Tuesday, November 23, 2010

A Message from OVW Director Susan B. Carbon

from the Department of Justice, Office on Violence Against Women
edited in this post, you can find the entire letter here

Dear Friends,

First and foremost, on behalf of the Office on Violence Against Women, let me congratulate all of our grantees and others in the field on a very successful Domestic Violence Awareness Month. Organizations from across the country spent this last month having important conversations, increasing awareness, and h elping end domestic violence against women. We are proud of your efforts!

Additionally, it was an incredible honor for the White House to host an event centered on the Administration’s unprecedented coordination across the Federal government to combat violence against women on October 27th. President Obama, Vice President Biden, Senior Advisor Valerie Jarrett and Advisor on Violence Against Women Lynn Rosenthal addressed the need to continue to confront domestic and sexual violence in this country. The importance of better communication between law enforcement and direct service providers, enforcement of protective orders, and changing public attitudes were discussed at length. President Obama specifically highlighted the financial barriers of domestic violence and the need for emergency relocation and housing accommodations so that “no one has to choose be tween a violent home and no home at all.”


The Office on Violence Against Women worked with Attorney General Holder to re-charter the National Advisory Committee on Violence Against Women (NAC) to provide advice and recommendations to the Department of Justice and the Department of Health and Human Services on how to improve the nation’s response to violence against women, with a specific focus on successful interventions with children and teens who witness and/or are victimized by domestic violence or sexual assault. The committee includes highly regarded advocates, justice system and child welfare professionals, and researchers.


OVW worked with the Department of Justice Office of Justice Programs National Institute of Justice (NIJ) to develop the “Sexual Assault Kit Backlog Action Research Project” to identify long term solutions to eliminating the backlog of untested sexual assault kits that have not yet been submitted to a crime laboratory.


As Domestic Violence Awareness Month has now closed, we begin our focus on April: Sexual Assault Awareness Month. When the Violence Against Women Act was passed in 1994, sexual assault was included as on e of the crimes to be addressed. There is a general consensus, however, that for a variety of reasons, sexual assault has not received the same level of attention as has domestic violence. As a result, sexual assault remains a tragically pervasive and costly problem.

In preparation for what we hope to be a very effective Sexual Assault Awareness Month in April, we wanted to begin a national conversation about sexual violence: what it looks like now, and what we want to be able to accomplish in the next five years. With this in mind, OVW was proud to collaborate with the White House Council on Women and Girls to host a first-ever national sexual violence Roundtable. Advocates, law enforcement, judges, survivors, prosecutors, medical professionals and federal employees travelled from all across the country to heighten our discussions as well as develop a plan of a ction to address this unacceptable epidemic. While advocates and experts from the field discussed a public awareness campaign, federal experts were able to listen to the needs of the stakeholders on the ground and hear how the federal government can and should heighten their assistance to address sexual violence in America. The Roundtable allowed those in the field and at the national level to effectively communicate how each can help the other to achieve mutual success, both at the local and the national level, by establishing next steps to ultimately end sexual violence against women.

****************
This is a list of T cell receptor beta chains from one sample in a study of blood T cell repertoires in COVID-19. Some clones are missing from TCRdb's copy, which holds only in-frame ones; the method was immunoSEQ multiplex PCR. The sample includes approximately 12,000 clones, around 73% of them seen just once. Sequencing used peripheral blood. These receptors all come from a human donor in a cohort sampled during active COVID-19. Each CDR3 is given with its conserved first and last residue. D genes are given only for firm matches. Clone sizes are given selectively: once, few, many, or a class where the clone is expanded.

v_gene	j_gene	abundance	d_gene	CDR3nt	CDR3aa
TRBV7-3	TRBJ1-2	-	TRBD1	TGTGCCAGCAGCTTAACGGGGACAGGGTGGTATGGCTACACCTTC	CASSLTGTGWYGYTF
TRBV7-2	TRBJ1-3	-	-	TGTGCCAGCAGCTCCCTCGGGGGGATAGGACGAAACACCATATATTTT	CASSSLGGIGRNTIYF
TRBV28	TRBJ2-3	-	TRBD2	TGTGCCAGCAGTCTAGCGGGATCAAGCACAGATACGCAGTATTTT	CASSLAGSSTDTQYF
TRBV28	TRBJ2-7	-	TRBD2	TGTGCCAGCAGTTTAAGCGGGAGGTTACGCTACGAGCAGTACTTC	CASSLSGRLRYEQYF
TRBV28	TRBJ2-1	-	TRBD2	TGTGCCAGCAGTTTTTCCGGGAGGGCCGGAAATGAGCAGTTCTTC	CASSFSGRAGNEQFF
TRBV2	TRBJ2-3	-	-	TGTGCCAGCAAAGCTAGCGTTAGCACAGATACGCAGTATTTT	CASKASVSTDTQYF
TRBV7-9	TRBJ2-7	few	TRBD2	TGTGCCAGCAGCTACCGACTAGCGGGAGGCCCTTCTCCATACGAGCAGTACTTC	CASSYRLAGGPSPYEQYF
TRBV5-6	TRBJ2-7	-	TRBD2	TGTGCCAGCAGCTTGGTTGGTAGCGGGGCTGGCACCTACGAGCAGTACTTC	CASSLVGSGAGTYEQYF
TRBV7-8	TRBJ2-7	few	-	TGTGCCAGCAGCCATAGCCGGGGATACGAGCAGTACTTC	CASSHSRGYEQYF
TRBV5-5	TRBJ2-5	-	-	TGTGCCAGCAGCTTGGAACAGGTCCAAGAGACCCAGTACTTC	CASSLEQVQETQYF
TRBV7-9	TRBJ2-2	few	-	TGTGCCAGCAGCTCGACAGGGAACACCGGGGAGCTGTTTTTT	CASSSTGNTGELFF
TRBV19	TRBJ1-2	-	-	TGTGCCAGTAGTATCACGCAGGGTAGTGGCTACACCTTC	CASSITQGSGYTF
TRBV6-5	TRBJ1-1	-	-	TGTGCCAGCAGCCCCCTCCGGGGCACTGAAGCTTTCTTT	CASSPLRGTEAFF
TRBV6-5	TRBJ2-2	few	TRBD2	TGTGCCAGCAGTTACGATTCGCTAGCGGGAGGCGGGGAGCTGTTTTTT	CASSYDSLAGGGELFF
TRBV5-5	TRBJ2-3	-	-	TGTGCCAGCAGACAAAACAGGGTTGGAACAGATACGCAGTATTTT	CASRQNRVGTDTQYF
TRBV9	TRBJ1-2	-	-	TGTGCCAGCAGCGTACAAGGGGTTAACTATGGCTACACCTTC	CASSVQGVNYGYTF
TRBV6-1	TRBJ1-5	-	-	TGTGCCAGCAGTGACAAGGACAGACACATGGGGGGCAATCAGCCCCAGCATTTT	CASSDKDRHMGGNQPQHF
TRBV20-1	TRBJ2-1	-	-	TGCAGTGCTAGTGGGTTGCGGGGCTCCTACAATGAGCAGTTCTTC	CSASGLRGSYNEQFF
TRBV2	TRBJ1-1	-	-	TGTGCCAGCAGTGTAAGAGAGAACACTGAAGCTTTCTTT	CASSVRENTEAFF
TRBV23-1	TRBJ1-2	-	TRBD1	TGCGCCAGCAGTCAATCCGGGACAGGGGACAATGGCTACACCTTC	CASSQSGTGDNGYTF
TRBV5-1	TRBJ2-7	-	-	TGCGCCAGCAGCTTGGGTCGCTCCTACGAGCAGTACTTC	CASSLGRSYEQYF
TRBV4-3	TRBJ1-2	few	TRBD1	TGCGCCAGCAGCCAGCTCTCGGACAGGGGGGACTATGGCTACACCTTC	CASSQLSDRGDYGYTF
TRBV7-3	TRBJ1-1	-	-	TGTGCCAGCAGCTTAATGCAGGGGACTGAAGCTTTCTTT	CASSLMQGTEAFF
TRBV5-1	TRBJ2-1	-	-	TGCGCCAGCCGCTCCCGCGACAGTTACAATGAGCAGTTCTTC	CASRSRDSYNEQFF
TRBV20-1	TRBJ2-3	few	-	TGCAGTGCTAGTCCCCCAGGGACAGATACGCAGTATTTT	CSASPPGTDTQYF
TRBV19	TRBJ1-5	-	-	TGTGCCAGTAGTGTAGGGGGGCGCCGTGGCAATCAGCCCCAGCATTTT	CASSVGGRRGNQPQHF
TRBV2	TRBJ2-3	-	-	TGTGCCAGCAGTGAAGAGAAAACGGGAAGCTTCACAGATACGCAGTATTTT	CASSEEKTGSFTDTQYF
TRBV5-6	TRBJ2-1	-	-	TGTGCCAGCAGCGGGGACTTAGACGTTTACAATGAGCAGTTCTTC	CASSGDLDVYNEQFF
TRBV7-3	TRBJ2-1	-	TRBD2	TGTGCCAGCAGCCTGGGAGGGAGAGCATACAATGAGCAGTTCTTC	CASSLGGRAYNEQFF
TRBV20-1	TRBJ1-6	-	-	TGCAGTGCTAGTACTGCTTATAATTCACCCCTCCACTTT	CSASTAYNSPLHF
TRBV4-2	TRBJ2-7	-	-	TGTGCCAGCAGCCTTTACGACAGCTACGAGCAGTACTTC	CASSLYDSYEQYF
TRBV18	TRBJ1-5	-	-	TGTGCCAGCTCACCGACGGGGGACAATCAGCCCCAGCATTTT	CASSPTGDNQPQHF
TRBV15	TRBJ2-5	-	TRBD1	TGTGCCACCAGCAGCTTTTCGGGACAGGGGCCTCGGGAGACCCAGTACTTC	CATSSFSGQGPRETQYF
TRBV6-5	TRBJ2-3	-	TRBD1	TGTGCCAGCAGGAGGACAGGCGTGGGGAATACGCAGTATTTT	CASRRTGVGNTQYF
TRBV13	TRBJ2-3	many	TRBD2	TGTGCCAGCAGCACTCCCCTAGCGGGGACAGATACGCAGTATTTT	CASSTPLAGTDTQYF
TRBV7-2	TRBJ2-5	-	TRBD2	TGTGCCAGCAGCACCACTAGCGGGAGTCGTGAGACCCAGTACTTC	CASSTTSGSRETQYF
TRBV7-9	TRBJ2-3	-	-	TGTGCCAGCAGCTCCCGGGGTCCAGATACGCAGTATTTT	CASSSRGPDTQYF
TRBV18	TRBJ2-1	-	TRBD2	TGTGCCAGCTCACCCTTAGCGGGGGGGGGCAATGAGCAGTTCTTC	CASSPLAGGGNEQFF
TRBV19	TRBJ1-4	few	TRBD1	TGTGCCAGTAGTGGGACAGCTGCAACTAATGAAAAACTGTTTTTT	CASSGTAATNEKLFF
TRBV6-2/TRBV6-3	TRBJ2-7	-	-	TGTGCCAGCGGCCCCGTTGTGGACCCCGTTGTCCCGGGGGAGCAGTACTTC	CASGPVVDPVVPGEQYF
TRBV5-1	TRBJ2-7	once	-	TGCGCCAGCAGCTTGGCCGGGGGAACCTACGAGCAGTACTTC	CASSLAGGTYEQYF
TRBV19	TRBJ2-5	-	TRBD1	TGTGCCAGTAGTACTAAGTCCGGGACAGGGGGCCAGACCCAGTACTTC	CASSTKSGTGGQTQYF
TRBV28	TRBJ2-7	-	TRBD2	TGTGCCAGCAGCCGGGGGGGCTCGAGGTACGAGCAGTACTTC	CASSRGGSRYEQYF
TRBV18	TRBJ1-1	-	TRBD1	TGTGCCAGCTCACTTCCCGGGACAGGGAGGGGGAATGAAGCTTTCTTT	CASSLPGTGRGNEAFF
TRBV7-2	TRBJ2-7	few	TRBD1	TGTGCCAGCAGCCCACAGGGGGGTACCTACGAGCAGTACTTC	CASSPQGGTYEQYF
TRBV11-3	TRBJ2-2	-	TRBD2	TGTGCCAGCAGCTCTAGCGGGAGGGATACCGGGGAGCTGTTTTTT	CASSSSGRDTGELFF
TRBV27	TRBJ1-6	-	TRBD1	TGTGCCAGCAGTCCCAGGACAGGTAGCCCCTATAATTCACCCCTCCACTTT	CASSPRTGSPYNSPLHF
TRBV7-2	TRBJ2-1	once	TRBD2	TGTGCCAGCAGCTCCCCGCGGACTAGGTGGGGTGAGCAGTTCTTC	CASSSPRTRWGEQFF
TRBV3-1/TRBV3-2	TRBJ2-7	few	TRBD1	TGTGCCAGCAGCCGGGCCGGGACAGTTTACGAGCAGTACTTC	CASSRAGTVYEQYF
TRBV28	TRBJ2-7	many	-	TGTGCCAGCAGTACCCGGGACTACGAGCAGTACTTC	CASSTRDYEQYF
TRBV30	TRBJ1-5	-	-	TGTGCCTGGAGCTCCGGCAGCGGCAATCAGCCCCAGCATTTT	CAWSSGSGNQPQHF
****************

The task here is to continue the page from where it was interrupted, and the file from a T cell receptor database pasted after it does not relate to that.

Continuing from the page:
It is clear from our discussions, as well as the comments from the champions of this cause in the White House, that awareness must be a cornerstone to our actions moving forward. For many community members our advocates and experts interact with each day, the myths of sexual violence are pre valent and hard to un-learn. Contrary to what many Americans believe, sexual violence does not just occur in dark alleys, perpetrated by strangers. Sadly sexual violence is often perpetrated by someone known to the victim, in places where the victim feels the safest, such as at home or at a friend’s home. Sexual violence spans every demographic: every race, socioeconomic background, geographic location, sexual orientation, and age group. On average, one in six women will be sexually assault in her lifetime. For certain populations such as for women on college campus, in assisted living facilities and on Native American lands, this number increases to staggering levels. As President Obama stated: “It is simply unacceptable.”

In a country that has made such progress in addressing domestic violence, it is a moral imperative that we develop a nation al dialogue and focus on ending sexual violence against all women, children and men. As we continue our multi-disciplinary conversations about sexual violence in America, we will be asking for assistance from every member of the community. It will require each and every one of us to end this tragic problem. And as Vice President Biden stated at the White House last month, “It’s not about reducing; it’s about ending.” It’s not only time, it’s beyond time.

With deep respect and gratitude,

Susan B. Carbon
OVW Director
U.S. Department of Justice

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